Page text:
The youth program A Place at the Park (APAP) is a summer internship opportunity for youth that partners with college mentors from another program: In My Backyard (IMBY) and entailed many aspects and subject matter relating to the National Park Service.
Ten weeks have flown by. So, so, so quickly. This week is the last week and I know I am not ready to leave this fantastic program. The past ten weeks have not only been about learning about so many things, but learning about the people in the program.
Spending 10 weeks with APAP is one of my favorite things I did this summer. I feel really fortunate that I was accepted and was able to meet and work with so many awesome people. I am also so glad that I got to be a Gold Rush Gal along with Sydne and Camila. Continue reading
Well A Place at the Park was a really good experience. I got to meet new people from different places and also other people from other communities like Tayler, she is part of the Deaf community. She taught us some sign language, she was also very funny and made it fun to learn.
The past ten weeks at the A Place in A Park (APAP) program have been an insightful learning experience. Before coming to APAP, I had been apart of the environmental and science club at my school. I had a bit of prior exposure to environmental studies but received a whole lot more at this program.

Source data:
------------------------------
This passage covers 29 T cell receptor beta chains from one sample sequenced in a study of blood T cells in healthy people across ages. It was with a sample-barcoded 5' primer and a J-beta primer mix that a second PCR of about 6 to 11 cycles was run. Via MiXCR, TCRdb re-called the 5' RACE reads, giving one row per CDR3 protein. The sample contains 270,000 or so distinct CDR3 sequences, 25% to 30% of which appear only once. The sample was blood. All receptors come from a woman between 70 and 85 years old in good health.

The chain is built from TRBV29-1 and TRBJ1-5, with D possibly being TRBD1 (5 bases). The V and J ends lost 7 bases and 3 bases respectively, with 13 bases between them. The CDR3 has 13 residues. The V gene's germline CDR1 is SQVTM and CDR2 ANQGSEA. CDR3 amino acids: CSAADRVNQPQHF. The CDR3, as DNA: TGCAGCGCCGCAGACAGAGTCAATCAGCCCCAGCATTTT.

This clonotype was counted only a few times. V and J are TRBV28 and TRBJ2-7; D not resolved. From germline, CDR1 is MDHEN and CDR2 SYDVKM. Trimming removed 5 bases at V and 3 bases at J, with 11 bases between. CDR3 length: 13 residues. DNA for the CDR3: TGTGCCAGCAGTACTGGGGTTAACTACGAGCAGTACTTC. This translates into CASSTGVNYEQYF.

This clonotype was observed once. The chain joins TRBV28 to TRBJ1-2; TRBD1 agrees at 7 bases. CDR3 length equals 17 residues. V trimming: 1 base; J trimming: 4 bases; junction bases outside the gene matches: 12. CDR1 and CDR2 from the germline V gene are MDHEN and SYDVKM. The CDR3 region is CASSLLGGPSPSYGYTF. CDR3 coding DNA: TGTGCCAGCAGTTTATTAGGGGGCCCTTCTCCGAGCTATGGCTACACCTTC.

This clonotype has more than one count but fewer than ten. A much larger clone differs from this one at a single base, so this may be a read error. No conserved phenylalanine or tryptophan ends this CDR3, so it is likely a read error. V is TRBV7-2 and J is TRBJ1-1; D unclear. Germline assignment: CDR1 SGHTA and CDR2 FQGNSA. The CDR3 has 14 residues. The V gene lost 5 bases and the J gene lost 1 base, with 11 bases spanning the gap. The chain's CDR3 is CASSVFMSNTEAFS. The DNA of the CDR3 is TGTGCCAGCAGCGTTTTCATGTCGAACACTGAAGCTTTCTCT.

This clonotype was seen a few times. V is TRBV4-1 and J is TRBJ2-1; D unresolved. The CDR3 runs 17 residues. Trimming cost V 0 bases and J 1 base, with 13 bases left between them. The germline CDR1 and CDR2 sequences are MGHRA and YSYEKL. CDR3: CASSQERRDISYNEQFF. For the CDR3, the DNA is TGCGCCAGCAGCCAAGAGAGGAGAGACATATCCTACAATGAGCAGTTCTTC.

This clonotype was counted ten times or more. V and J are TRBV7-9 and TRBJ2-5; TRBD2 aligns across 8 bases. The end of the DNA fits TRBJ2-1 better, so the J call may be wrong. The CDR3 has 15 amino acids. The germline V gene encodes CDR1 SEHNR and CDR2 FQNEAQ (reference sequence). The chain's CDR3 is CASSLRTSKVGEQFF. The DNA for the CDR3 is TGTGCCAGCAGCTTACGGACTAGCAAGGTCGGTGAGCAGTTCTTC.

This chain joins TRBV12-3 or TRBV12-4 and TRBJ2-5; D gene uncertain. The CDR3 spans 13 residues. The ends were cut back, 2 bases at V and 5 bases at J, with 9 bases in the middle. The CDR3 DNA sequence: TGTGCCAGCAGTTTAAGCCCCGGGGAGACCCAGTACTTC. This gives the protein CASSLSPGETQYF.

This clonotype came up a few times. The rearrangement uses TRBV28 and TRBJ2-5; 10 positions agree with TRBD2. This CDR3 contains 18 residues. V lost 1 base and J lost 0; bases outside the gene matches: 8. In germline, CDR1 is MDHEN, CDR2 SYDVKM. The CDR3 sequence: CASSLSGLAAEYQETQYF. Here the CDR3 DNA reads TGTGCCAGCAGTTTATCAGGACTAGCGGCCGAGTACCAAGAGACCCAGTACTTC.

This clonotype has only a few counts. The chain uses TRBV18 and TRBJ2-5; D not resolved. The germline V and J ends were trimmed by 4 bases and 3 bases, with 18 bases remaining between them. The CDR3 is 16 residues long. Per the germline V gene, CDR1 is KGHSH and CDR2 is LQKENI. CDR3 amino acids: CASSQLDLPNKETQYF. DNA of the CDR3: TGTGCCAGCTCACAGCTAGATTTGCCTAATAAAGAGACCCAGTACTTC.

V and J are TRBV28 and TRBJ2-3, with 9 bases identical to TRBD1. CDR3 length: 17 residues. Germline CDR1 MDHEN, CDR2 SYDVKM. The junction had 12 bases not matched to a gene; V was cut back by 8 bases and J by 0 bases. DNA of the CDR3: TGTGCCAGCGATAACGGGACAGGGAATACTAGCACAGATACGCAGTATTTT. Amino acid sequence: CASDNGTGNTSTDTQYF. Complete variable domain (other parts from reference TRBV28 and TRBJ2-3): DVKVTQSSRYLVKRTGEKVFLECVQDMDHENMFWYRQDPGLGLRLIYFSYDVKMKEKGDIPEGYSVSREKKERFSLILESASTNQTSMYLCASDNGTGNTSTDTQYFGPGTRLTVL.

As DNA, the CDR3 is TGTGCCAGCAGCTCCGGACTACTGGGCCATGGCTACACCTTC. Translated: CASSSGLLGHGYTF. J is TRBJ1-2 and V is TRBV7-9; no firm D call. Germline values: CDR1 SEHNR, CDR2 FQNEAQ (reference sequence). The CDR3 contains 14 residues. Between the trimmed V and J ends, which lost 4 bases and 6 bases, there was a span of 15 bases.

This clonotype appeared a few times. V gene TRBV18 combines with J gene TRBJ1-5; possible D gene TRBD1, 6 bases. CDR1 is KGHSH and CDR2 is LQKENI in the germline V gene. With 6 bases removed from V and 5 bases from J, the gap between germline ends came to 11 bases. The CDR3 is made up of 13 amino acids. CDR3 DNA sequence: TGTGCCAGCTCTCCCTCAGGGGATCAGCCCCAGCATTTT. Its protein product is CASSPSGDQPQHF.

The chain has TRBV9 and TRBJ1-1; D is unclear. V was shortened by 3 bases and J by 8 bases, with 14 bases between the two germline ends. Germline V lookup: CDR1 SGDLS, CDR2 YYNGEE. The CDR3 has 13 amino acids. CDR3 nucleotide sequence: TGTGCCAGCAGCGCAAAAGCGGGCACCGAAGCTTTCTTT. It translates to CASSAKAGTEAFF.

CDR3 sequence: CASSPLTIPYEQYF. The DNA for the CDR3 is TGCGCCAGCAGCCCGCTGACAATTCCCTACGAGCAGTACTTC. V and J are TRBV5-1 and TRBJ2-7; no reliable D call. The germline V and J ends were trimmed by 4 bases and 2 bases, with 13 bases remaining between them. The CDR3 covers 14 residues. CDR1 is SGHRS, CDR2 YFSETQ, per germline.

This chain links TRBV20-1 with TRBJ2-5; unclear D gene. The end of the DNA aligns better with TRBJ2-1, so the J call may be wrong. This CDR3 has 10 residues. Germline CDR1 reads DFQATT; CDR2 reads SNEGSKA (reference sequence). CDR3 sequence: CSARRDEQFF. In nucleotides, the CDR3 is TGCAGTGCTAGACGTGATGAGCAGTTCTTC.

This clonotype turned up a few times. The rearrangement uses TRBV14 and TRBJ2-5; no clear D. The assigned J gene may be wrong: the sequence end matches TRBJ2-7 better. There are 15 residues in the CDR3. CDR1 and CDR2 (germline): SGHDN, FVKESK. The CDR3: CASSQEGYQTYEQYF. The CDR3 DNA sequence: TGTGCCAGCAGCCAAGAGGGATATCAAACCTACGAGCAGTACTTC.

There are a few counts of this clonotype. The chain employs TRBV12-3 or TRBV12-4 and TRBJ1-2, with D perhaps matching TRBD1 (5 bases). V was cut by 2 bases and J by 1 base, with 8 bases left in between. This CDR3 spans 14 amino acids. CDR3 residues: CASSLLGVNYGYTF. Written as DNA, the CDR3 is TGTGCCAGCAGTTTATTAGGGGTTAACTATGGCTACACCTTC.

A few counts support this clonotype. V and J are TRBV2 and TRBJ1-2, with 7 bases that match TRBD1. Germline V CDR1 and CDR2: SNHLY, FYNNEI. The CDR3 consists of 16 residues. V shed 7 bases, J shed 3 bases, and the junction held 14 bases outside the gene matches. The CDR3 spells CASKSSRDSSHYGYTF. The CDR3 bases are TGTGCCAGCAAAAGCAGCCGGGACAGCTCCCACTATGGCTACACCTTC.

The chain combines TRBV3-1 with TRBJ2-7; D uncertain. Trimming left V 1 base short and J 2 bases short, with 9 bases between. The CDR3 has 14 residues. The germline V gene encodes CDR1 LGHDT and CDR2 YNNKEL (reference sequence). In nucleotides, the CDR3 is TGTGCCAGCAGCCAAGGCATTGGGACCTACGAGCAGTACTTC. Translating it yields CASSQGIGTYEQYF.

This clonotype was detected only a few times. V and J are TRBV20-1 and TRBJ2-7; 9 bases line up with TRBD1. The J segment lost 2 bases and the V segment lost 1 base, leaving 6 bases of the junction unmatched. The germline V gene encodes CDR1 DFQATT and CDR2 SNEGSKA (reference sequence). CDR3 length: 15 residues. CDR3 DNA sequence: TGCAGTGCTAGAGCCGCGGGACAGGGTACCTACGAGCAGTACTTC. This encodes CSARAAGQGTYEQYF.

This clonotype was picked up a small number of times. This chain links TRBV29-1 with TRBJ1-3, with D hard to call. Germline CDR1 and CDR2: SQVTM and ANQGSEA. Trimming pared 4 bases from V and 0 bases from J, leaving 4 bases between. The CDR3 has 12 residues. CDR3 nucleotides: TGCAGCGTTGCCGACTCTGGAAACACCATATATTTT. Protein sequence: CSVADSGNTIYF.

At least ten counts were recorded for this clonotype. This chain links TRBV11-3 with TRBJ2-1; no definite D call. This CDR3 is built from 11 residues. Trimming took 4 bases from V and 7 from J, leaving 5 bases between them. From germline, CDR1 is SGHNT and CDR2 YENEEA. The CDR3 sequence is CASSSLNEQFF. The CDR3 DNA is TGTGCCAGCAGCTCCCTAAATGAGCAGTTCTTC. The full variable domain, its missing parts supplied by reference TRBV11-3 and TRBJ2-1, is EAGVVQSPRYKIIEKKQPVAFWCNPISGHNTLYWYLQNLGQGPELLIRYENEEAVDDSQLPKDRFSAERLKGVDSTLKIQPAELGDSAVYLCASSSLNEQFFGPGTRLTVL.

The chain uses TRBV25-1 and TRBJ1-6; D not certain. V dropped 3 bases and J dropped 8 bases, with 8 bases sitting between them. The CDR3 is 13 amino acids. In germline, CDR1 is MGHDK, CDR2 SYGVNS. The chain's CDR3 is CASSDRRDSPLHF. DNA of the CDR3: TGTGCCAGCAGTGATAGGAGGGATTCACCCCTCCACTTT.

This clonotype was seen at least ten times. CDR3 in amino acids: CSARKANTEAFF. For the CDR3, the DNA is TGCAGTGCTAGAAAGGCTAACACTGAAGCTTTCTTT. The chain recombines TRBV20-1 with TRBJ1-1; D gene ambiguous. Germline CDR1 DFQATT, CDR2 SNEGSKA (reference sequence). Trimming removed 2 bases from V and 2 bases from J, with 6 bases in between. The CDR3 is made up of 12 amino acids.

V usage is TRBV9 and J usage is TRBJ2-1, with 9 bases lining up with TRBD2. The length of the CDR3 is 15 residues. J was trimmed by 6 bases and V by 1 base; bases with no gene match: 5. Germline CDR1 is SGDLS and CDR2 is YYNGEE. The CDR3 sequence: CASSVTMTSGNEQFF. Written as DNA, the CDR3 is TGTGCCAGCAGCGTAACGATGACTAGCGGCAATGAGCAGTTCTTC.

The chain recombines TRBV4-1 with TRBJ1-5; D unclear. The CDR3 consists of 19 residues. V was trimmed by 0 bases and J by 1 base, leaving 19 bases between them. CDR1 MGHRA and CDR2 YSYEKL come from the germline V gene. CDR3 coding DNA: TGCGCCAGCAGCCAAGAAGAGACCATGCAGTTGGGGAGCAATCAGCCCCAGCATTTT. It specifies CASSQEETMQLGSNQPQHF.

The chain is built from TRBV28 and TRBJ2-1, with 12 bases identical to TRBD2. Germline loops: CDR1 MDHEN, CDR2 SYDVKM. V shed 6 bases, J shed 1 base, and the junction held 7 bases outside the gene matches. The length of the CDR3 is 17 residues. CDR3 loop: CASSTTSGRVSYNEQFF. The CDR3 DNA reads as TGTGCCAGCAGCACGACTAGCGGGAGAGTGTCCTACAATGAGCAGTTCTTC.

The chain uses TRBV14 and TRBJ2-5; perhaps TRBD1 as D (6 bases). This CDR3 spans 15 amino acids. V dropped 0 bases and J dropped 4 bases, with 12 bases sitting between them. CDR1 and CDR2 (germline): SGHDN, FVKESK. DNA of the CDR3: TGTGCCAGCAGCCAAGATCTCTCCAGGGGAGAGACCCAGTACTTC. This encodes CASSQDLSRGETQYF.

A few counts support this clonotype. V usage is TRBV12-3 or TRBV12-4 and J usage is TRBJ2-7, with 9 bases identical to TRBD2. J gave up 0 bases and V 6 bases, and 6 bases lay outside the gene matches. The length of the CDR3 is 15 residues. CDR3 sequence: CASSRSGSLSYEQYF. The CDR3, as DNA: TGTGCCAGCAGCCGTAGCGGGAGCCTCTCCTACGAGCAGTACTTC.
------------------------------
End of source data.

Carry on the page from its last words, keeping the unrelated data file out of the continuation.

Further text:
I’ve spent the past ten weeks as an intern for A Place At The Park, in which I got to do so many amazing things and meet many incredible individuals. At the first few meetings, I was a little nervous since I’m pretty shy and didn’t know anyone else in the program. But fast forward to now, I can say without a doubt that this internship has been the highlight of my summer.
This summer has been an adventure and a learning experience. As an avid hiker, spending my summer exploring and researching National Parks and other natural and cultural sites in Washington is a dream come true. I was not only fortunate enough to travel to multiple parks and sites in Washington State, but also gain a thorough understanding of the opportunities available for youth in the Evergreen State (most of which I did not know about when I was a “youth” myself). Although the number of opportunities that were available at parks and cultural sites amazed me, I realized that there are several components that hinder middle and high school-age students from accessing these opportunities.